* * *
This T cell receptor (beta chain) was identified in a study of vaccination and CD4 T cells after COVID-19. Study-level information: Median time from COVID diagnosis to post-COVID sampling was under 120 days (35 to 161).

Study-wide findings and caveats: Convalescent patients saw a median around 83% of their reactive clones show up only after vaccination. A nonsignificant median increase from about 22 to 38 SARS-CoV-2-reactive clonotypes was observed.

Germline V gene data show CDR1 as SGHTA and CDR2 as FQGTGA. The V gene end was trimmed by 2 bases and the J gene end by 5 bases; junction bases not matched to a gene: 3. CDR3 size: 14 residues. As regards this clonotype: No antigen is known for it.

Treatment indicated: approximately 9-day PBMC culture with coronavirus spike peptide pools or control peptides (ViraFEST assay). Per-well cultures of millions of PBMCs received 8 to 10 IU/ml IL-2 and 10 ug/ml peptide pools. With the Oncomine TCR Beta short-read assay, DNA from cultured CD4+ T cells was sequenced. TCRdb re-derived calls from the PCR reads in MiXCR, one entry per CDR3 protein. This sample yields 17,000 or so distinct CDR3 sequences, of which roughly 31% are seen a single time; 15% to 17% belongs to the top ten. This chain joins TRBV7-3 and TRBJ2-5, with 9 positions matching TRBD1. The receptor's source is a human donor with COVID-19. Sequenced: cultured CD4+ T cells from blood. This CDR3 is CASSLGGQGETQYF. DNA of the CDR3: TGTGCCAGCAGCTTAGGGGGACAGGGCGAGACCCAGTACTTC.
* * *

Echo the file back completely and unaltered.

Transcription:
This T cell receptor (beta chain) was identified in a study of vaccination and CD4 T cells after COVID-19. Study-level information: Median time from COVID diagnosis to post-COVID sampling was under 120 days (35 to 161).

Study-wide findings and caveats: Convalescent patients saw a median around 83% of their reactive clones show up only after vaccination. A nonsignificant median increase from about 22 to 38 SARS-CoV-2-reactive clonotypes was observed.

Germline V gene data show CDR1 as SGHTA and CDR2 as FQGTGA. The V gene end was trimmed by 2 bases and the J gene end by 5 bases; junction bases not matched to a gene: 3. CDR3 size: 14 residues. As regards this clonotype: No antigen is known for it.

Treatment indicated: approximately 9-day PBMC culture with coronavirus spike peptide pools or control peptides (ViraFEST assay). Per-well cultures of millions of PBMCs received 8 to 10 IU/ml IL-2 and 10 ug/ml peptide pools. With the Oncomine TCR Beta short-read assay, DNA from cultured CD4+ T cells was sequenced. TCRdb re-derived calls from the PCR reads in MiXCR, one entry per CDR3 protein. This sample yields 17,000 or so distinct CDR3 sequences, of which roughly 31% are seen a single time; 15% to 17% belongs to the top ten. This chain joins TRBV7-3 and TRBJ2-5, with 9 positions matching TRBD1. The receptor's source is a human donor with COVID-19. Sequenced: cultured CD4+ T cells from blood. This CDR3 is CASSLGGQGETQYF. DNA of the CDR3: TGTGCCAGCAGCTTAGGGGGACAGGGCGAGACCCAGTACTTC.